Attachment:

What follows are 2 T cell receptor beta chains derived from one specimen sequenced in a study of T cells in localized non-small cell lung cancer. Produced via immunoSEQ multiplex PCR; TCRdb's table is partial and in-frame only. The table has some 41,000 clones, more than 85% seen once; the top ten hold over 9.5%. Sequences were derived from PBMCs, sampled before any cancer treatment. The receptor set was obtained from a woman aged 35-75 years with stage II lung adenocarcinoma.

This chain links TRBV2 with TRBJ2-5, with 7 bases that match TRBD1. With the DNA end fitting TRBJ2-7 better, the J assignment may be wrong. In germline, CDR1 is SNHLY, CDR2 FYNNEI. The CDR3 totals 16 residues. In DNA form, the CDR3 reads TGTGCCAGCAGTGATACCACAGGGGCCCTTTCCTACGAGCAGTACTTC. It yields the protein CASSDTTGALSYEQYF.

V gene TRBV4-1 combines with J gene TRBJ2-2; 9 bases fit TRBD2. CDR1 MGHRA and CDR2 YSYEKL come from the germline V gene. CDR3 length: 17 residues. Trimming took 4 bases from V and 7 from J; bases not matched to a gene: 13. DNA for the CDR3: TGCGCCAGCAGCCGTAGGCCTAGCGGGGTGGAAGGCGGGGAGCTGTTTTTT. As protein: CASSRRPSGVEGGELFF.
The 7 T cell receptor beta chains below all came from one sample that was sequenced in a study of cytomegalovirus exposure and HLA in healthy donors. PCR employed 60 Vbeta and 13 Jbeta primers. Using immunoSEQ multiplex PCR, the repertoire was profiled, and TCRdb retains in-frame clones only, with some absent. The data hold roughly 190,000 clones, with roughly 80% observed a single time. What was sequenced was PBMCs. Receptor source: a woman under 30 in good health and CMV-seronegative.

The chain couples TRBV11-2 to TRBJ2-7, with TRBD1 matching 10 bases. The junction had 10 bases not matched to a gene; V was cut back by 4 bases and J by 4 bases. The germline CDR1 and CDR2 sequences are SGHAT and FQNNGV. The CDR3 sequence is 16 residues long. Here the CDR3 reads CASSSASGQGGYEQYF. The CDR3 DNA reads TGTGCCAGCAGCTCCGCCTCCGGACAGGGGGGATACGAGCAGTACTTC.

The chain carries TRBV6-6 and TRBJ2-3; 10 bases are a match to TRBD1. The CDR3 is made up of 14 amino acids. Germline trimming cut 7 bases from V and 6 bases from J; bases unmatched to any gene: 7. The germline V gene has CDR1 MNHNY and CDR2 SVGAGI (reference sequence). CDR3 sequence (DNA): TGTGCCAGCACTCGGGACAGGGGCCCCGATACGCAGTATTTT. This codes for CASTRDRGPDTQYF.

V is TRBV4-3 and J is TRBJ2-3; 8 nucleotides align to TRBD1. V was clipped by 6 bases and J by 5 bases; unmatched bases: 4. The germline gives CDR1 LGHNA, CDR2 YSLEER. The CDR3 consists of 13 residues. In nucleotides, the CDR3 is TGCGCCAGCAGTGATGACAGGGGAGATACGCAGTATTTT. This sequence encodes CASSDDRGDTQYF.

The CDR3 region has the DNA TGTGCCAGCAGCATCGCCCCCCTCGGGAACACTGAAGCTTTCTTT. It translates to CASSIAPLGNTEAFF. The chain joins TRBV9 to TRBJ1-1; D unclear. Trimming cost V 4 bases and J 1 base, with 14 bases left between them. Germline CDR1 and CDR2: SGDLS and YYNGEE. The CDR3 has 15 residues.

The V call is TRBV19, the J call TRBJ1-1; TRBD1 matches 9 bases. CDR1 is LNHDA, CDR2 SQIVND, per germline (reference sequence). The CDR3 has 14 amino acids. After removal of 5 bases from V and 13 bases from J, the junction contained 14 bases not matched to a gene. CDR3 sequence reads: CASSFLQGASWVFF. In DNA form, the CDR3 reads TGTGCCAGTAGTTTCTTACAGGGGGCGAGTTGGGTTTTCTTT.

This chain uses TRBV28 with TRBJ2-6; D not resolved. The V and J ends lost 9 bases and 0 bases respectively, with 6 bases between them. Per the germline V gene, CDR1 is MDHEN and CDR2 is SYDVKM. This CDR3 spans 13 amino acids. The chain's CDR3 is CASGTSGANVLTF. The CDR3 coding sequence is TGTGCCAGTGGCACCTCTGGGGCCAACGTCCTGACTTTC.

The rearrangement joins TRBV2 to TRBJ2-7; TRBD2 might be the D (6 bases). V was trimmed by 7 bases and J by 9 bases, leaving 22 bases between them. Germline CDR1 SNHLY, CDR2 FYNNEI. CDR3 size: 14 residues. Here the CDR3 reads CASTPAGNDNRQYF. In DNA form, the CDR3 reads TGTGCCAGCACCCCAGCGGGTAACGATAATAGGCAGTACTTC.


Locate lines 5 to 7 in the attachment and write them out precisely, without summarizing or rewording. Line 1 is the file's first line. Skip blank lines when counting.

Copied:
The chain couples TRBV11-2 to TRBJ2-7, with TRBD1 matching 10 bases. The junction had 10 bases not matched to a gene; V was cut back by 4 bases and J by 4 bases. The germline CDR1 and CDR2 sequences are SGHAT and FQNNGV. The CDR3 sequence is 16 residues long. Here the CDR3 reads CASSSASGQGGYEQYF. The CDR3 DNA reads TGTGCCAGCAGCTCCGCCTCCGGACAGGGGGGATACGAGCAGTACTTC.

The chain carries TRBV6-6 and TRBJ2-3; 10 bases are a match to TRBD1. The CDR3 is made up of 14 amino acids. Germline trimming cut 7 bases from V and 6 bases from J; bases unmatched to any gene: 7. The germline V gene has CDR1 MNHNY and CDR2 SVGAGI (reference sequence). CDR3 sequence (DNA): TGTGCCAGCACTCGGGACAGGGGCCCCGATACGCAGTATTTT. This codes for CASTRDRGPDTQYF.

V is TRBV4-3 and J is TRBJ2-3; 8 nucleotides align to TRBD1. V was clipped by 6 bases and J by 5 bases; unmatched bases: 4. The germline gives CDR1 LGHNA, CDR2 YSLEER. The CDR3 consists of 13 residues. In nucleotides, the CDR3 is TGCGCCAGCAGTGATGACAGGGGAGATACGCAGTATTTT. This sequence encodes CASSDDRGDTQYF.